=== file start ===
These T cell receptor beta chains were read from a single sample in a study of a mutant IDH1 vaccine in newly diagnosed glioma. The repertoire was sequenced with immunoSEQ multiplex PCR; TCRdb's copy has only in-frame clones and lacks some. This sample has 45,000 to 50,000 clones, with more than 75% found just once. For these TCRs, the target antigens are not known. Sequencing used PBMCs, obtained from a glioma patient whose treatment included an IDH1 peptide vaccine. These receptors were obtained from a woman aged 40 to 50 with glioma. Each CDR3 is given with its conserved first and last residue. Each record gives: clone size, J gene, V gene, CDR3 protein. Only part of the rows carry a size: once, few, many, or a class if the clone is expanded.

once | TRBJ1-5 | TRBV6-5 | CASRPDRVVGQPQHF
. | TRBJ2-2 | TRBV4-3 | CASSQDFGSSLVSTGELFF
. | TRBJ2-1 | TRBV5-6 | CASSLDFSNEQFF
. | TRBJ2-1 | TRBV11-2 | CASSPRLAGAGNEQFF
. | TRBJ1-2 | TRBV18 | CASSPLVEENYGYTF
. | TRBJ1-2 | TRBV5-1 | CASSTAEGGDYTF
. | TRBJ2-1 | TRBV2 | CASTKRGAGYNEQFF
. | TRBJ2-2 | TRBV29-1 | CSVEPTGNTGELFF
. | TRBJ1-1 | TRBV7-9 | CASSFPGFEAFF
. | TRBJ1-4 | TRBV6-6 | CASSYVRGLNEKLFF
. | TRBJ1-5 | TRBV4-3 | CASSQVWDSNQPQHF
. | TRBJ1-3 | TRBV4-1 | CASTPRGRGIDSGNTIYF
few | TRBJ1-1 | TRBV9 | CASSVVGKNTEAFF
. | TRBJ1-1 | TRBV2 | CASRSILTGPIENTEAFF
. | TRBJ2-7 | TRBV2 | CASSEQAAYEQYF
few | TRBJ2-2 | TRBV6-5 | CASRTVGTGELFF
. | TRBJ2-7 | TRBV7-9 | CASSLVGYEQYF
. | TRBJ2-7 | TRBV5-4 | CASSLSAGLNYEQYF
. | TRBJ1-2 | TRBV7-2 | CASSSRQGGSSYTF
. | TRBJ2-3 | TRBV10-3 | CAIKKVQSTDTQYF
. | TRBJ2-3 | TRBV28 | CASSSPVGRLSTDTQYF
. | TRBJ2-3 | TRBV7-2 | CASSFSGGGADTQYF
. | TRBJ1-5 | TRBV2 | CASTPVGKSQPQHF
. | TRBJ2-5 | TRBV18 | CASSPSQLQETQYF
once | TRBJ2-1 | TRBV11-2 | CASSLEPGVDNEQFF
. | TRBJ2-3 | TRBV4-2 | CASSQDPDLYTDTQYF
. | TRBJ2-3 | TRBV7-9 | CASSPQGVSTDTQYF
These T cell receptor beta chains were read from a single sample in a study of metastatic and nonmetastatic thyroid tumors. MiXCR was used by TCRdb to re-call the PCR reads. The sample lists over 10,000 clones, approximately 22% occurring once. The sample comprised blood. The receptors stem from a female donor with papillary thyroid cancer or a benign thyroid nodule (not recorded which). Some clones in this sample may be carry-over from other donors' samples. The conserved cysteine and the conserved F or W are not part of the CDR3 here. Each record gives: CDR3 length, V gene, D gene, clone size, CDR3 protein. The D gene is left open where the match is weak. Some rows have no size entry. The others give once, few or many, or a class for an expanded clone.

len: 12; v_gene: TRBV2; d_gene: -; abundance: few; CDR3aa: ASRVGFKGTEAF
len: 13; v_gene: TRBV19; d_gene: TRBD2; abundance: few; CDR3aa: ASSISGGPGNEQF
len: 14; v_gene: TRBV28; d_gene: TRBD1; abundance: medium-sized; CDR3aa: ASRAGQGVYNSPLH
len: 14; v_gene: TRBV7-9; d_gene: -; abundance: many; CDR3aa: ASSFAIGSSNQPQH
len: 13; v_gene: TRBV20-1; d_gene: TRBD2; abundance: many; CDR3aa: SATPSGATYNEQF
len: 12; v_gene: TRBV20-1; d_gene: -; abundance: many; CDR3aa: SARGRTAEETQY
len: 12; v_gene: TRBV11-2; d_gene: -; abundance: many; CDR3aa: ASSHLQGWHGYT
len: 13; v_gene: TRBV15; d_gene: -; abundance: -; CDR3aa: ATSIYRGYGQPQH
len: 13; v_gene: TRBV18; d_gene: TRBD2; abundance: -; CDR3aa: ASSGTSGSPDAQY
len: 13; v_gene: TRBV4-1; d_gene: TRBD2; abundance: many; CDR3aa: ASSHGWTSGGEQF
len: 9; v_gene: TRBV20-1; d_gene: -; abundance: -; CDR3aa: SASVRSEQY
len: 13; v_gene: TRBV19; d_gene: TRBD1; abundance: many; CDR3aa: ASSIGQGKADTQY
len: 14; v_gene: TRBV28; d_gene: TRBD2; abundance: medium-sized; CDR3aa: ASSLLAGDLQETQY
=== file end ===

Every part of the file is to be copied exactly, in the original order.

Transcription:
These T cell receptor beta chains were read from a single sample in a study of a mutant IDH1 vaccine in newly diagnosed glioma. The repertoire was sequenced with immunoSEQ multiplex PCR; TCRdb's copy has only in-frame clones and lacks some. This sample has 45,000 to 50,000 clones, with more than 75% found just once. For these TCRs, the target antigens are not known. Sequencing used PBMCs, obtained from a glioma patient whose treatment included an IDH1 peptide vaccine. These receptors were obtained from a woman aged 40 to 50 with glioma. Each CDR3 is given with its conserved first and last residue. Each record gives: clone size, J gene, V gene, CDR3 protein. Only part of the rows carry a size: once, few, many, or a class if the clone is expanded.

once | TRBJ1-5 | TRBV6-5 | CASRPDRVVGQPQHF
. | TRBJ2-2 | TRBV4-3 | CASSQDFGSSLVSTGELFF
. | TRBJ2-1 | TRBV5-6 | CASSLDFSNEQFF
. | TRBJ2-1 | TRBV11-2 | CASSPRLAGAGNEQFF
. | TRBJ1-2 | TRBV18 | CASSPLVEENYGYTF
. | TRBJ1-2 | TRBV5-1 | CASSTAEGGDYTF
. | TRBJ2-1 | TRBV2 | CASTKRGAGYNEQFF
. | TRBJ2-2 | TRBV29-1 | CSVEPTGNTGELFF
. | TRBJ1-1 | TRBV7-9 | CASSFPGFEAFF
. | TRBJ1-4 | TRBV6-6 | CASSYVRGLNEKLFF
. | TRBJ1-5 | TRBV4-3 | CASSQVWDSNQPQHF
. | TRBJ1-3 | TRBV4-1 | CASTPRGRGIDSGNTIYF
few | TRBJ1-1 | TRBV9 | CASSVVGKNTEAFF
. | TRBJ1-1 | TRBV2 | CASRSILTGPIENTEAFF
. | TRBJ2-7 | TRBV2 | CASSEQAAYEQYF
few | TRBJ2-2 | TRBV6-5 | CASRTVGTGELFF
. | TRBJ2-7 | TRBV7-9 | CASSLVGYEQYF
. | TRBJ2-7 | TRBV5-4 | CASSLSAGLNYEQYF
. | TRBJ1-2 | TRBV7-2 | CASSSRQGGSSYTF
. | TRBJ2-3 | TRBV10-3 | CAIKKVQSTDTQYF
. | TRBJ2-3 | TRBV28 | CASSSPVGRLSTDTQYF
. | TRBJ2-3 | TRBV7-2 | CASSFSGGGADTQYF
. | TRBJ1-5 | TRBV2 | CASTPVGKSQPQHF
. | TRBJ2-5 | TRBV18 | CASSPSQLQETQYF
once | TRBJ2-1 | TRBV11-2 | CASSLEPGVDNEQFF
. | TRBJ2-3 | TRBV4-2 | CASSQDPDLYTDTQYF
. | TRBJ2-3 | TRBV7-9 | CASSPQGVSTDTQYF
These T cell receptor beta chains were read from a single sample in a study of metastatic and nonmetastatic thyroid tumors. MiXCR was used by TCRdb to re-call the PCR reads. The sample lists over 10,000 clones, approximately 22% occurring once. The sample comprised blood. The receptors stem from a female donor with papillary thyroid cancer or a benign thyroid nodule (not recorded which). Some clones in this sample may be carry-over from other donors' samples. The conserved cysteine and the conserved F or W are not part of the CDR3 here. Each record gives: CDR3 length, V gene, D gene, clone size, CDR3 protein. The D gene is left open where the match is weak. Some rows have no size entry. The others give once, few or many, or a class for an expanded clone.

len: 12; v_gene: TRBV2; d_gene: -; abundance: few; CDR3aa: ASRVGFKGTEAF
len: 13; v_gene: TRBV19; d_gene: TRBD2; abundance: few; CDR3aa: ASSISGGPGNEQF
len: 14; v_gene: TRBV28; d_gene: TRBD1; abundance: medium-sized; CDR3aa: ASRAGQGVYNSPLH
len: 14; v_gene: TRBV7-9; d_gene: -; abundance: many; CDR3aa: ASSFAIGSSNQPQH
len: 13; v_gene: TRBV20-1; d_gene: TRBD2; abundance: many; CDR3aa: SATPSGATYNEQF
len: 12; v_gene: TRBV20-1; d_gene: -; abundance: many; CDR3aa: SARGRTAEETQY
len: 12; v_gene: TRBV11-2; d_gene: -; abundance: many; CDR3aa: ASSHLQGWHGYT
len: 13; v_gene: TRBV15; d_gene: -; abundance: -; CDR3aa: ATSIYRGYGQPQH
len: 13; v_gene: TRBV18; d_gene: TRBD2; abundance: -; CDR3aa: ASSGTSGSPDAQY
len: 13; v_gene: TRBV4-1; d_gene: TRBD2; abundance: many; CDR3aa: ASSHGWTSGGEQF
len: 9; v_gene: TRBV20-1; d_gene: -; abundance: -; CDR3aa: SASVRSEQY
len: 13; v_gene: TRBV19; d_gene: TRBD1; abundance: many; CDR3aa: ASSIGQGKADTQY
len: 14; v_gene: TRBV28; d_gene: TRBD2; abundance: medium-sized; CDR3aa: ASSLLAGDLQETQY